Short Story Rejection: A 2019 Update

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A pretty funny free-use picture I found

A little over a year ago I made a post about getting rejections from job applications and short story submissions. This year I’m extremely content in my place of work (as a high school English teacher), though I am still sending out fiction. And mostly getting rejected. Also, in my last post where I talked about getting paid for a short story, I also mentioned that the same work had gotten me into an argument with a different editor. Which led me to wonder—how many times have I been rejected this year?

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About all anyone ever reads in a form letter anyway!

Well in 2019 I have so far had five stories accepted for publication. Of those five, one is a drabble (just 100 words, so it doesn’t count as much), and one is coming out in about two weeks—it’ll be the fourth thing I’ll have ever been paid for (excited!). As for that actual number, these four stories were rejected a total 74 times. This year I decided to only send stories to paying markets, which has made things harder, but I am pretty happy that the math shows I’m rocking a 6% acceptance rate!

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This is Angela Duckworth — she’s an educational academic who often talks about the same topics as Dweck (see below)

A lot of authors don’t mention their rejections. I wish they did though, because as a teacher I often have students write creatively, and a lot of them are too scared to send things out—they’re afraid of rejection. But for the most part I think that’s pretty normal (just being a high school student can be scary), and this coming school year I’ll be sharing my statistics with them. We’ll make it a challenge to beat my rate—7% and up here we come! I think it might be a pretty good way of looking at things, especially as the benchmark seems low. That’s my plan, anyway, and I’ll be happy to report how it goes in the coming year.

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Carol Dweck — someone seriously worth listening to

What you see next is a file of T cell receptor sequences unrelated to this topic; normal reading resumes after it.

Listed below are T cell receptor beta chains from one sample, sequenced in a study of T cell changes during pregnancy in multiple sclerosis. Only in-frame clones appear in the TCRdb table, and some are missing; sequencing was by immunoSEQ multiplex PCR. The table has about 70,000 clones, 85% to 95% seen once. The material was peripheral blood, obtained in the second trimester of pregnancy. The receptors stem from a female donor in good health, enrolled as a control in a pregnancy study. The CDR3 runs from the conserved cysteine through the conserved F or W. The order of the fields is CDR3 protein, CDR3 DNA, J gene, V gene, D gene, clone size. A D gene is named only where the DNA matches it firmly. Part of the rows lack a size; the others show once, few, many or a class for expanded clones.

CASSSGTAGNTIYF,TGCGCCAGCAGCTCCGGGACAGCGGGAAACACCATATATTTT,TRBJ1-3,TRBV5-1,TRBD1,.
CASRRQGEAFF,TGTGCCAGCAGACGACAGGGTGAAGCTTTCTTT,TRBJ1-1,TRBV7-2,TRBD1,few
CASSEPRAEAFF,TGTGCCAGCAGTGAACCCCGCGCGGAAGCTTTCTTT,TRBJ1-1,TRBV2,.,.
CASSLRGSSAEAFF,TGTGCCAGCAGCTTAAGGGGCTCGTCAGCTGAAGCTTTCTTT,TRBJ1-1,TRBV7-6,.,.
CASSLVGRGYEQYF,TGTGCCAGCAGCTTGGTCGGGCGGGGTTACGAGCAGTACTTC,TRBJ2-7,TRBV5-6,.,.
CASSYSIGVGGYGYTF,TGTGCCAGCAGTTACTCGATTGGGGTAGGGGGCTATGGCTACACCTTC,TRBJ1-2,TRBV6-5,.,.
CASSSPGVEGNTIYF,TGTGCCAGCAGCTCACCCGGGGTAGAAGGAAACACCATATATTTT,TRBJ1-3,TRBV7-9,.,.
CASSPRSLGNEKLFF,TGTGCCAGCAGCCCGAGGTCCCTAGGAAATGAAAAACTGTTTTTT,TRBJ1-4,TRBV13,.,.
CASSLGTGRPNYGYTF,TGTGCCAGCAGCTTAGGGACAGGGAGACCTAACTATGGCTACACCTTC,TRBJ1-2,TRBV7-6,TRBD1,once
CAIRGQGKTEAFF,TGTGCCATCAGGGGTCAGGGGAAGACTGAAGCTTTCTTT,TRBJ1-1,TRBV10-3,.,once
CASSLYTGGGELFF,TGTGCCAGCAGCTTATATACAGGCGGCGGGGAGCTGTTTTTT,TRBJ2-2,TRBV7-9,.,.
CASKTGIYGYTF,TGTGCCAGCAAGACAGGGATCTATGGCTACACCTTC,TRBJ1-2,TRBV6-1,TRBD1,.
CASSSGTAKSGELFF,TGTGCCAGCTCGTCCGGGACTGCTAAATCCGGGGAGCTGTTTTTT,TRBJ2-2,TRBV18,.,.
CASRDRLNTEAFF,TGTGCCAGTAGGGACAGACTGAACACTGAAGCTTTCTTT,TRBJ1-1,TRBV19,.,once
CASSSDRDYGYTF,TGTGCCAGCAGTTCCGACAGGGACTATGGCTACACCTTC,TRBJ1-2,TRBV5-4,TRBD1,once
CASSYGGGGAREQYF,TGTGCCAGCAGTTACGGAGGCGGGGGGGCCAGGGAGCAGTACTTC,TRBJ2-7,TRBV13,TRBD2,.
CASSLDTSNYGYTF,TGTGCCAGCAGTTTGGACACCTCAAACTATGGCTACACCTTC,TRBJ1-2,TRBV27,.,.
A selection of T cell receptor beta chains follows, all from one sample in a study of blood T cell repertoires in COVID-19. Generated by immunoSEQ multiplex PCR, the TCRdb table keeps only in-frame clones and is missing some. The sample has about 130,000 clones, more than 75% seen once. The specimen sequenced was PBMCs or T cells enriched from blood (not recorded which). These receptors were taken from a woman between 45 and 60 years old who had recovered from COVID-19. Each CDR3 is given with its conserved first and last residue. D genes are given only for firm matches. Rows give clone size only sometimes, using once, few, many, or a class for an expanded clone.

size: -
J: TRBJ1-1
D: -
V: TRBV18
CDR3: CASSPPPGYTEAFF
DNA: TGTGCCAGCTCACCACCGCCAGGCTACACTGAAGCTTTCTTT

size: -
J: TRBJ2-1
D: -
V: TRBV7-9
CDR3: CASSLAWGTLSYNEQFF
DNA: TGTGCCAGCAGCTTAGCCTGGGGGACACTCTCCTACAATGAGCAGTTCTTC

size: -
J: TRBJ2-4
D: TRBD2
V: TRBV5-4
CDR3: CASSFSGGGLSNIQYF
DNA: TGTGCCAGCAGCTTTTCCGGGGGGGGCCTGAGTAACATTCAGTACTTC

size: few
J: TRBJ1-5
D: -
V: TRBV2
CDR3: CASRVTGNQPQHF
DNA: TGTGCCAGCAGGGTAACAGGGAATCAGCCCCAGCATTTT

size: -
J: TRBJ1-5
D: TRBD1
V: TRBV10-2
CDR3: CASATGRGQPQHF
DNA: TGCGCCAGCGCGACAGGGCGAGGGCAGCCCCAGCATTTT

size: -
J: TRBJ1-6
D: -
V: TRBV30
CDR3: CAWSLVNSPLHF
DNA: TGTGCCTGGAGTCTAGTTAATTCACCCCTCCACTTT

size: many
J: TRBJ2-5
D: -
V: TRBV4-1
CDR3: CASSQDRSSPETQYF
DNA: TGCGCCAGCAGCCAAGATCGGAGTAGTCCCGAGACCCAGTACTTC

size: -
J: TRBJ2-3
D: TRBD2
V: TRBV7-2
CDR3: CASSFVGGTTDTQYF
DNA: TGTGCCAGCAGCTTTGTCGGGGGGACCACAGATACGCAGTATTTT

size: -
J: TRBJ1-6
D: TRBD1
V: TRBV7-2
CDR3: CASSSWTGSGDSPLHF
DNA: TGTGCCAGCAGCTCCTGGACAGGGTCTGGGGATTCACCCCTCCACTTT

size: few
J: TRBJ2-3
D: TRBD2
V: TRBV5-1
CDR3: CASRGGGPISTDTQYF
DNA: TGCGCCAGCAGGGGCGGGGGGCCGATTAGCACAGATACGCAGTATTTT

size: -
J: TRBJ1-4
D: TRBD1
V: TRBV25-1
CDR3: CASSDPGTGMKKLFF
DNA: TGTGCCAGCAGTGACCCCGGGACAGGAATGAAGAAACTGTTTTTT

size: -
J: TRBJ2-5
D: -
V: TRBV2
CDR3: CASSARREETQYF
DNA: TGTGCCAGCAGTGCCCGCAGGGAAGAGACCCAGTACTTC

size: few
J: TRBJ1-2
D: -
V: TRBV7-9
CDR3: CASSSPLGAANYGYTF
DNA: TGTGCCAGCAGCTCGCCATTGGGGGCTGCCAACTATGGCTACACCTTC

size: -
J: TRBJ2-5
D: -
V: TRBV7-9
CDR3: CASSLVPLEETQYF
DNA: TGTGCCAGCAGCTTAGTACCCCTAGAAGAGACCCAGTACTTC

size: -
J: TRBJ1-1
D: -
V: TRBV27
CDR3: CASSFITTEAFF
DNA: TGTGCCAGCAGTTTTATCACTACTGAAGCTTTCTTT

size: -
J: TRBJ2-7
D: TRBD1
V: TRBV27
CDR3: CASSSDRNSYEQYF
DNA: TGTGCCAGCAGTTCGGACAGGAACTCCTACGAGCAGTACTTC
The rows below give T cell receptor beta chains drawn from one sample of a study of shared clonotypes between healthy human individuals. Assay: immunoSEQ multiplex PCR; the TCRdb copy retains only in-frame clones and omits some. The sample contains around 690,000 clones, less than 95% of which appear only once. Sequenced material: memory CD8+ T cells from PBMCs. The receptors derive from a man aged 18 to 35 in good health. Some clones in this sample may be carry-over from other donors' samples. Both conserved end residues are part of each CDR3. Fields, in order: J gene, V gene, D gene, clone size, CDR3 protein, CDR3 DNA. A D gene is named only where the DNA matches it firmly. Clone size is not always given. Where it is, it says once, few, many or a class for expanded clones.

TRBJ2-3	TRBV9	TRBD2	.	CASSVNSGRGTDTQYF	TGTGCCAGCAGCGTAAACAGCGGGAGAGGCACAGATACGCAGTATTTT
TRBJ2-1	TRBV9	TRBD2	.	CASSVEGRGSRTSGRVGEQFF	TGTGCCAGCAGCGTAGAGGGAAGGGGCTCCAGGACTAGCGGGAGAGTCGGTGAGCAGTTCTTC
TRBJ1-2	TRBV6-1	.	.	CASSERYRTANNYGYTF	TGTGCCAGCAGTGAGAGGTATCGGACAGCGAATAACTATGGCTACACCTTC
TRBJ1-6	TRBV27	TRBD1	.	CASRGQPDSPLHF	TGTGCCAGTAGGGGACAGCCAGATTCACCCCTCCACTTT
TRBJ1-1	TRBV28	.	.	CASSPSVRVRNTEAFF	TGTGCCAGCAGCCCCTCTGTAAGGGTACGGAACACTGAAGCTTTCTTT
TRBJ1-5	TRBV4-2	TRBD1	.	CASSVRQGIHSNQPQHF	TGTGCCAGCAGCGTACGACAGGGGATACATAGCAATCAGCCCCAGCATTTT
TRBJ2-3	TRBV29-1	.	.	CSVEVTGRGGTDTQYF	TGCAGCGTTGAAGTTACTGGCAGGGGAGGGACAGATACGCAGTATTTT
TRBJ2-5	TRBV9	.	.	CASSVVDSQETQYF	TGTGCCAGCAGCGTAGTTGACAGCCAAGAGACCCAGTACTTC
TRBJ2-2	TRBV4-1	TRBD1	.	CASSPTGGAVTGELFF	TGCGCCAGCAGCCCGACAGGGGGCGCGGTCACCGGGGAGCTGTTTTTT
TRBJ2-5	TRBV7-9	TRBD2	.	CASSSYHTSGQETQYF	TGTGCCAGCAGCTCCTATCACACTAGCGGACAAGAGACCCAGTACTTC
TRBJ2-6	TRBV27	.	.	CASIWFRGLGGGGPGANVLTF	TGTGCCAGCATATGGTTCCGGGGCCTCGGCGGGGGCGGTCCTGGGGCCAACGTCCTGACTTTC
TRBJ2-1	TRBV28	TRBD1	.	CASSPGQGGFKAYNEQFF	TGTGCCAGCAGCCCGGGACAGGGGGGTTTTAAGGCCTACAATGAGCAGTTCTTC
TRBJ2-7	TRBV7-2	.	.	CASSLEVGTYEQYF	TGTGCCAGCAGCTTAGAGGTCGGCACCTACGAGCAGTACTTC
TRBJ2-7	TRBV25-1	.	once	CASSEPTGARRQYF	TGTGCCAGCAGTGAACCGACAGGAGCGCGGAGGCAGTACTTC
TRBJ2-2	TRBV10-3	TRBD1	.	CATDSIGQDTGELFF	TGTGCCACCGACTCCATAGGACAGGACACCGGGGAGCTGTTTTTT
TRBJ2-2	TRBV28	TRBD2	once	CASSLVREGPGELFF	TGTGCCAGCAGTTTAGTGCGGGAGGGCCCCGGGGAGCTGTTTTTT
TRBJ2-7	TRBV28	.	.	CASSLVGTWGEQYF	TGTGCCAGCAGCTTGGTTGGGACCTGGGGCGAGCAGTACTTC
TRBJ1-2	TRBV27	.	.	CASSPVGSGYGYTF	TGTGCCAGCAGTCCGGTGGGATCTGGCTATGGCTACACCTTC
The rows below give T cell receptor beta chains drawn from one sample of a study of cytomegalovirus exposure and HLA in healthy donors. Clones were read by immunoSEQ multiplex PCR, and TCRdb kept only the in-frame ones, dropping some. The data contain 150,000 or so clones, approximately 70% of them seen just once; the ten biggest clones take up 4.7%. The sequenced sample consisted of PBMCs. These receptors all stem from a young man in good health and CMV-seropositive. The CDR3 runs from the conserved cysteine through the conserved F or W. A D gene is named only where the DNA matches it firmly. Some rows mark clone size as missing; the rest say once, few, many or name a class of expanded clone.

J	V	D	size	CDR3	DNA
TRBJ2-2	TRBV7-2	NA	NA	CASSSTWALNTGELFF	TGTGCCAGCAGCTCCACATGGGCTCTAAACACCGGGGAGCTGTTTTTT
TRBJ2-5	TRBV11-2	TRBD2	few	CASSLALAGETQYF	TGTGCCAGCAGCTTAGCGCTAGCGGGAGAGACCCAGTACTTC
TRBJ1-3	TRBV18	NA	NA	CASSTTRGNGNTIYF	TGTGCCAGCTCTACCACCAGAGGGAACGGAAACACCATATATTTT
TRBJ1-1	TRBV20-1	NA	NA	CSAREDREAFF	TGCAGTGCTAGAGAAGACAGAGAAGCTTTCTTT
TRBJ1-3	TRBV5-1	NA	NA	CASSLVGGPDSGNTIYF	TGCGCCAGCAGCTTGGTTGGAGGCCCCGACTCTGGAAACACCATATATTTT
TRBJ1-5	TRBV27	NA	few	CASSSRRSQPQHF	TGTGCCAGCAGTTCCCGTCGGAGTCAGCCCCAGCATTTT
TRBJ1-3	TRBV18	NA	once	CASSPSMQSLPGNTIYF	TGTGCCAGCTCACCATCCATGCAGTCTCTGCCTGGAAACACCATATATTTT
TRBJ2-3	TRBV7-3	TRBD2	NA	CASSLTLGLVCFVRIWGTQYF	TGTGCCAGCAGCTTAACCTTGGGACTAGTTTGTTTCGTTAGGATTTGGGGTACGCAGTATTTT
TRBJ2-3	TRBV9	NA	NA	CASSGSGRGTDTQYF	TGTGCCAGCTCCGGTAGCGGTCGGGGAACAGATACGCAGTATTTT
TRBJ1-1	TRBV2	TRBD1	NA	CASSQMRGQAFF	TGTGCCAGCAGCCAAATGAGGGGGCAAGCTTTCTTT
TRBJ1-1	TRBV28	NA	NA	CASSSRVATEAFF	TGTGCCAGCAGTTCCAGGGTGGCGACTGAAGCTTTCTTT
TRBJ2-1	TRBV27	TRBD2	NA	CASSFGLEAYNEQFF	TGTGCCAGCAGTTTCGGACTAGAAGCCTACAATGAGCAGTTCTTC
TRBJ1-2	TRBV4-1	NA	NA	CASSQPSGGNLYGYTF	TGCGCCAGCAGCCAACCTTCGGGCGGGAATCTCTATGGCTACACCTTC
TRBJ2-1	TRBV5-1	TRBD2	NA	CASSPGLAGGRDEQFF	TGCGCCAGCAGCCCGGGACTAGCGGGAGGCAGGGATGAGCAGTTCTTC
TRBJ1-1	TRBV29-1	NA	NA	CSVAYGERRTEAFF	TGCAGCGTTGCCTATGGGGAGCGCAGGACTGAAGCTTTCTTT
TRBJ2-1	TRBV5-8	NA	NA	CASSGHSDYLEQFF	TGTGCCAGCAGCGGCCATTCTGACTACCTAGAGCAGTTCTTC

Rejections from stories and rejections from jobs and rejections from peers are all a bit related. A good skill, I think, is to learn how to deal with failure and overcome it. In the educational field, Carol Dweck has gained quite a following around her concept of seeing failure as simply not getting things “yet.” This simple Ted Talk boils down reams of academic research into an extremely easy-to-understand and engaging ten minute summary, and for people who don’t want to delve into Dweck’s large body of research on “growth mindsets” it is very much worth your time.

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A great website for fiction submissions is The Grinder

And on the subject of fiction submissions, Rejectomancy is a website I love. The author really details things each week, to a level I don’t think I can get into, but for now how’s this: of those four paying stories I mentioned, one was rejected just two times before finding a market. And another was rejected 39 times. I think that probably puts that story in the “trunk” category, i.e. a story that is close to unpublishable so writers just “tuck it away in a trunk.” But when I look at that story, what got published is so much different than the original story I wrote in 2011. I hope the eight years of writing and re-writing was time well spent? At least, however, it was fun.

–Jeff and Leah

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Everyday authors report where their stories have an haven’t been accepted — a majority of things are rejections, of course, and it’s good to see you’re not alone!

 

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